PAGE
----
“Let's say a team has five OKRs,” says Mark, “the team achieves OKR 1 - wow, that was great. And they move on to OKR 2, 3. etc. The team is rewarded more for completing all five OKRs at an OK level than they would be if they knock it out of the park on some amazing innovation feat…” This is why they don’t use OKRs in any kind of structural way at MongoDB. Mark says “we actually give people guidance on what outcomes we would like and then every team's project leader has to say, ‘what goal is this driving towards?’. By goal, it should be one of the tactical/strategic goals and business goals set by the company executives. Once the team has mapped their project to an executive-level goal, they are free to work undisturbed.”

Embrace Experimentation

Instead of saying ‘embrace failure’ which might imply that managers should be out there encouraging people to fail, we should absolutely embrace experimentation.

Mark does that with his own family. “I was amused one day when my son came to me and he said, ‘Dad, I have this really big problem. ‘I said,’ what?’And he goes, ‘I spent $250 on AWS. I left some servers spun up. He thought he was in trouble but I was delighted that he'd been using AWS and had spent all that money innovating.”

Many of the companies MongoDB is working with right now are seeking experimentation and innovation - whether it's moving from on-premises to the cloud, or just modernizing their on-premises infrastructure.

Provide Mentorship Programs for Every Career Stage

MongoDB’s mentorship program spans the entire career - from those early in their career to those more senior. Even after 30+ years of experience, Mark still has a network of mentors he speaks to regularly. "All of us need to recognize that we're on journeys every day. In fact, one of my best mentors says, ‘the instant you think you have your job licked… is the instant you start failing because none of us have our jobs licked’". At MongoDB, they work to give every employee a growth path and don’t assume that anybody is done getting better.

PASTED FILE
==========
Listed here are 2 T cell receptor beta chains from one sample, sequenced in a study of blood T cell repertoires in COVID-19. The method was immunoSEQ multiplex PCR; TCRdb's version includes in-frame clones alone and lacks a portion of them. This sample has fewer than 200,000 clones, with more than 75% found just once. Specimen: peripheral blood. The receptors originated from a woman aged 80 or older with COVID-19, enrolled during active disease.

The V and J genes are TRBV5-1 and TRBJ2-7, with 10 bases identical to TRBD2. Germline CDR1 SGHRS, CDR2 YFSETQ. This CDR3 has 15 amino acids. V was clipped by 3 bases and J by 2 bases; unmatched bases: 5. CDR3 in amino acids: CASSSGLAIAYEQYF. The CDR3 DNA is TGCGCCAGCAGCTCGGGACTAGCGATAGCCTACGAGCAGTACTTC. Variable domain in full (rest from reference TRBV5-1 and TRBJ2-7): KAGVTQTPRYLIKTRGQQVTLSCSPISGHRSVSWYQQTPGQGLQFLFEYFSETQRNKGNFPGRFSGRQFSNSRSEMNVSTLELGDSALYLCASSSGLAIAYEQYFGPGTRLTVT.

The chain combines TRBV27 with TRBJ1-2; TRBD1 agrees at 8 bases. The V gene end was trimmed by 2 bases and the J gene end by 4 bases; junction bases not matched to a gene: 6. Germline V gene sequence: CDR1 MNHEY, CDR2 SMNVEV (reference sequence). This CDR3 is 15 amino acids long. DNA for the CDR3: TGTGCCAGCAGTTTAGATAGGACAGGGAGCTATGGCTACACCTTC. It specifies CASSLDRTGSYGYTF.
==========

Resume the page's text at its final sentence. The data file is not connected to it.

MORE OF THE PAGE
Every Employee needs a Different Management Style

Everyone is different which requires different management styles and relationships. Just like there is no perfect ‘father recipe’ (Mark is the father of 5), there is no perfect ‘leader recipe’. “Every one of my directs needs a different Mark. And every one of my children needs a different Dad. “ After Mark told us how hard this has been for him to learn, we asked him how he achieves it. He uses this mantra:

“In order to be who that person needs, whoever it is, whether it be a colleague or family at home, I will do whatever it takes as long as it's not illegal, immoral, or unethical. And as long as it's authentic to me to be what that person needs me to be in order to be the person that they're trying to grow into, then I’m fine with that. We all need to show up in every situation being both authentic to ourselves and simultaneously what the other party needs.” - Mark Porter, CTO of MongoDB

Tobias Schlottke

Tobias Schlottke


Tobias Schlottke is the founder of alphalist, a community dedicated to CTOs, and the host of the alphalist CTO podcast. Currently serving as the CTO of, he brings extensive experience in technology leadership. Previously, Tobias was the Founding CTO of OMR, notable for hosting Germany's largest marketing conference. He also founded the adtech lab (acquired by Zalando) and the performance marketing company adyard, which was sold to Ligatus/Gruner + Jahr in 2010.